These tests should complement your initial application. They should confirm that you have the skills stated on your CV and in your cover letter.

Behavioural Analysis and Personality Tests

Choosing a new employee isn’t just about finding someone with the right qualifications and technical capabilities. It’s about finding that person who can fit in seamlessly with the team, has the motivation to work hard and demonstrates potential growth.

A personality test or behavioural assessment will allow employers to understand who you are as a person.

They can use these tests to see how you react to different situations, what motivates you, how you approach tasks, whether you work well as part of a team and how you manage your decision-making.

In addition, by understanding your personality, the employer can identify if you match their corporate values and would be an asset to the company. Some employers may also use personality tests to assess your potential.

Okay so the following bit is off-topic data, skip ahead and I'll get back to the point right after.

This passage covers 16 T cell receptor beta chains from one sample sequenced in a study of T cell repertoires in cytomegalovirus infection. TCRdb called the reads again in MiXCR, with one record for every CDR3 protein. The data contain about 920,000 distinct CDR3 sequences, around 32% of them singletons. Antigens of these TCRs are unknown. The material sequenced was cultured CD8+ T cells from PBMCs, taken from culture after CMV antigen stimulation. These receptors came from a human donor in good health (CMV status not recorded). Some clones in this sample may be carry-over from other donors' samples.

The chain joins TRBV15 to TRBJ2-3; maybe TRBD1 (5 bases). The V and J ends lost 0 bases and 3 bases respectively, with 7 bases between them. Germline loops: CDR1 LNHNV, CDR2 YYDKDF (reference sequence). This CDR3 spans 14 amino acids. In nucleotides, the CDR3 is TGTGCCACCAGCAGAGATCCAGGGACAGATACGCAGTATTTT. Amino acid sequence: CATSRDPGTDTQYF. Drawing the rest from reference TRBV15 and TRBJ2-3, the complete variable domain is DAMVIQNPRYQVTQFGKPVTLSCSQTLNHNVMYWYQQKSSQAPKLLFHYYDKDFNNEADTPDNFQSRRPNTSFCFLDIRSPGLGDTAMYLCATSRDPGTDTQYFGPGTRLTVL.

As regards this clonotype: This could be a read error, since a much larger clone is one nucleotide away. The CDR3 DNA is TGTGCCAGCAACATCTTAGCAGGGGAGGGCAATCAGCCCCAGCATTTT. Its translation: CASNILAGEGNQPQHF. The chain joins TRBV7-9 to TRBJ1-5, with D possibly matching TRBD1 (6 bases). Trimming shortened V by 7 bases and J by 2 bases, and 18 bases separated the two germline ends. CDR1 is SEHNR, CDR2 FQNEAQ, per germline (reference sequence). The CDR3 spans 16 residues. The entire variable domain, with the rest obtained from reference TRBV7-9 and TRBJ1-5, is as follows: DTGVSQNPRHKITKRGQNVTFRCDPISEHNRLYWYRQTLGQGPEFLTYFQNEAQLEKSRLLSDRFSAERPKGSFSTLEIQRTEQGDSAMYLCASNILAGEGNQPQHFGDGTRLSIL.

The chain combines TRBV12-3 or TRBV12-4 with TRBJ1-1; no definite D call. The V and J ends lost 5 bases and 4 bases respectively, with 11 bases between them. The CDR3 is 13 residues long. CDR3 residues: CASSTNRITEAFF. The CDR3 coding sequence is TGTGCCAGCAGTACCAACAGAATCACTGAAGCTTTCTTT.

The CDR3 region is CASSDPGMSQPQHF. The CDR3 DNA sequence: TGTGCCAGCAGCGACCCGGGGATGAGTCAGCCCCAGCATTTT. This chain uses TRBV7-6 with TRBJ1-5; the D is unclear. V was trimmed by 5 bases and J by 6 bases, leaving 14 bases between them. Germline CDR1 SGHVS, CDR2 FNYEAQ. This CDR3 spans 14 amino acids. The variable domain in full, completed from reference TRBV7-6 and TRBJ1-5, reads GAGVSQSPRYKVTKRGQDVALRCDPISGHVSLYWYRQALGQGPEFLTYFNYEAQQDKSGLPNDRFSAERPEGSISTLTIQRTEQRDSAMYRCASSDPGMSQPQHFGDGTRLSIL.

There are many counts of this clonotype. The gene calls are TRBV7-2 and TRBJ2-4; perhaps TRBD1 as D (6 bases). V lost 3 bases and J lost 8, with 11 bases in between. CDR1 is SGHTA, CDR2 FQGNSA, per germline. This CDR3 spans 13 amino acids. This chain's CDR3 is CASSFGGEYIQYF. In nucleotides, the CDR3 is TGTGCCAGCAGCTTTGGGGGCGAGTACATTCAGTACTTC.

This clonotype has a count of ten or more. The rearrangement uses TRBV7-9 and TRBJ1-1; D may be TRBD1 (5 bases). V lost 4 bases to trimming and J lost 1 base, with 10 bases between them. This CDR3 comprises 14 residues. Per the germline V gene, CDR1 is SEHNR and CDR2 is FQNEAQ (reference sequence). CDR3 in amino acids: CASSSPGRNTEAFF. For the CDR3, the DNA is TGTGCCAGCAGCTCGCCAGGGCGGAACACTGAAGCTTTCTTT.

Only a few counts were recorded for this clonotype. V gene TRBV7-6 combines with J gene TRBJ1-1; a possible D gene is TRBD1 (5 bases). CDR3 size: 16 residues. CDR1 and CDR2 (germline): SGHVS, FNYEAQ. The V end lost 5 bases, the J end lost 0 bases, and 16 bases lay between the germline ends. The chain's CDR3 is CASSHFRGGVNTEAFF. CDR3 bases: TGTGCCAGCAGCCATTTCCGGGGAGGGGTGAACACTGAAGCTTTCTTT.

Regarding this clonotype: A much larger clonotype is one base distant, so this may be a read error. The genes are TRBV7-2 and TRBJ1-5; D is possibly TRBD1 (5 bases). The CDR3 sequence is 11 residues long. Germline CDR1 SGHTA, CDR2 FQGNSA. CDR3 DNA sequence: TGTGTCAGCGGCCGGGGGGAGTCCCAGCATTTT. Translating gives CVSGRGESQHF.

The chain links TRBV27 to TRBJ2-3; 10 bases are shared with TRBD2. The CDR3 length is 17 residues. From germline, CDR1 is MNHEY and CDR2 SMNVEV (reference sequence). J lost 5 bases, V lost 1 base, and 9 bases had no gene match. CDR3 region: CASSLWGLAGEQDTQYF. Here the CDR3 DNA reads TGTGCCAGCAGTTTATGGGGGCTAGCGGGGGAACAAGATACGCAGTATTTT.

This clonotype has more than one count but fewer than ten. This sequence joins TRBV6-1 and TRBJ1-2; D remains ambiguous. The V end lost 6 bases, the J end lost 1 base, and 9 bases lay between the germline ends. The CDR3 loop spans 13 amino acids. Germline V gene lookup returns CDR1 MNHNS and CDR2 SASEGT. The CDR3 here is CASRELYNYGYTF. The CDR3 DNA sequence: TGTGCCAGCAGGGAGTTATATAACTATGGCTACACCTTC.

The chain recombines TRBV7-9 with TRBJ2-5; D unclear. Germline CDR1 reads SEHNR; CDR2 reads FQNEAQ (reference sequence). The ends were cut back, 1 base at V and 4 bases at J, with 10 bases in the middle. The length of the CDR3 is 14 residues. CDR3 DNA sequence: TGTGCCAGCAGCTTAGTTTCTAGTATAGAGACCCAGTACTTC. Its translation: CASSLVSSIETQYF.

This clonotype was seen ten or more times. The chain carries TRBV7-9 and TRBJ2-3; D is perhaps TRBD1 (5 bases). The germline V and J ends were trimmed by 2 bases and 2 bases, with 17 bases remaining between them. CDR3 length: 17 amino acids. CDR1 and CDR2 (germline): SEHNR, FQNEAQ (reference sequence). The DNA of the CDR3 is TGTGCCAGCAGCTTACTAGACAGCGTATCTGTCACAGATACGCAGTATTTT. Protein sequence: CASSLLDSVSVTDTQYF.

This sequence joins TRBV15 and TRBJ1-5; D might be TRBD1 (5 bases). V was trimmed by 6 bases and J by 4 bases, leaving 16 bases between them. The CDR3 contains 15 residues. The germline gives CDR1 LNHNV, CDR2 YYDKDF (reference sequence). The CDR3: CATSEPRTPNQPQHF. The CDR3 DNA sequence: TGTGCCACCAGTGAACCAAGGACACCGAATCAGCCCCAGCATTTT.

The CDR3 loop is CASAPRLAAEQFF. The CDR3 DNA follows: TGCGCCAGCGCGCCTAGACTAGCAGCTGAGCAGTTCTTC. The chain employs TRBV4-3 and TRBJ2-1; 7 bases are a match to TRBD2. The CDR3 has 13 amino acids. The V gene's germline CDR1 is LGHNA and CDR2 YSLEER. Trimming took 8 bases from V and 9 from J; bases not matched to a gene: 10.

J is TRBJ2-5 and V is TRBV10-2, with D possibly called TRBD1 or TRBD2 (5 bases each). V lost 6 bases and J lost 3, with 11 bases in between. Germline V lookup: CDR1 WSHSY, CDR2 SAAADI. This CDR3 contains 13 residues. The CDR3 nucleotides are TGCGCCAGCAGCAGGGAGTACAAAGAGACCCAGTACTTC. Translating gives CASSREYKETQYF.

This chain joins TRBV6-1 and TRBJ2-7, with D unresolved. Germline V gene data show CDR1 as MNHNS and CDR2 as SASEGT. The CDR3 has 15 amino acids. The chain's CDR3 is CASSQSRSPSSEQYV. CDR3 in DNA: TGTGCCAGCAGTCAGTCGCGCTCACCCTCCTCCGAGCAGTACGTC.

In addition, there are many leadership tests (such as Korn Ferry Leadership Potential Assessments) that they may use to see if you are a potential leader. Employers can use these tests to decide if you are the ideal candidate for right now or have the possible skills they can nurture and invest in to become a future leader.

How Can You Prepare for a Psychometric Test?

Psychometric tests may sound daunting, but there’s no right or wrong way to complete them. The employer wants to know who you really are, not who you think they want you to be.

However, as much as we all like to think that we would instantly nail a psychometric test, there are a few ways that you can prepare in advance.

Improving your score on a personality test could improve your overall employability.

Do Your Research

Don’t be afraid to ask the name of the test and confirm who will be the test provider.
Hiring managers will likely share this information with you as part of your welcome pack.

Use this information to your advantage. Take the time to research these companies to see their question style and how they generate their scores. You may find reviews from previous participants detailing the assessment processes.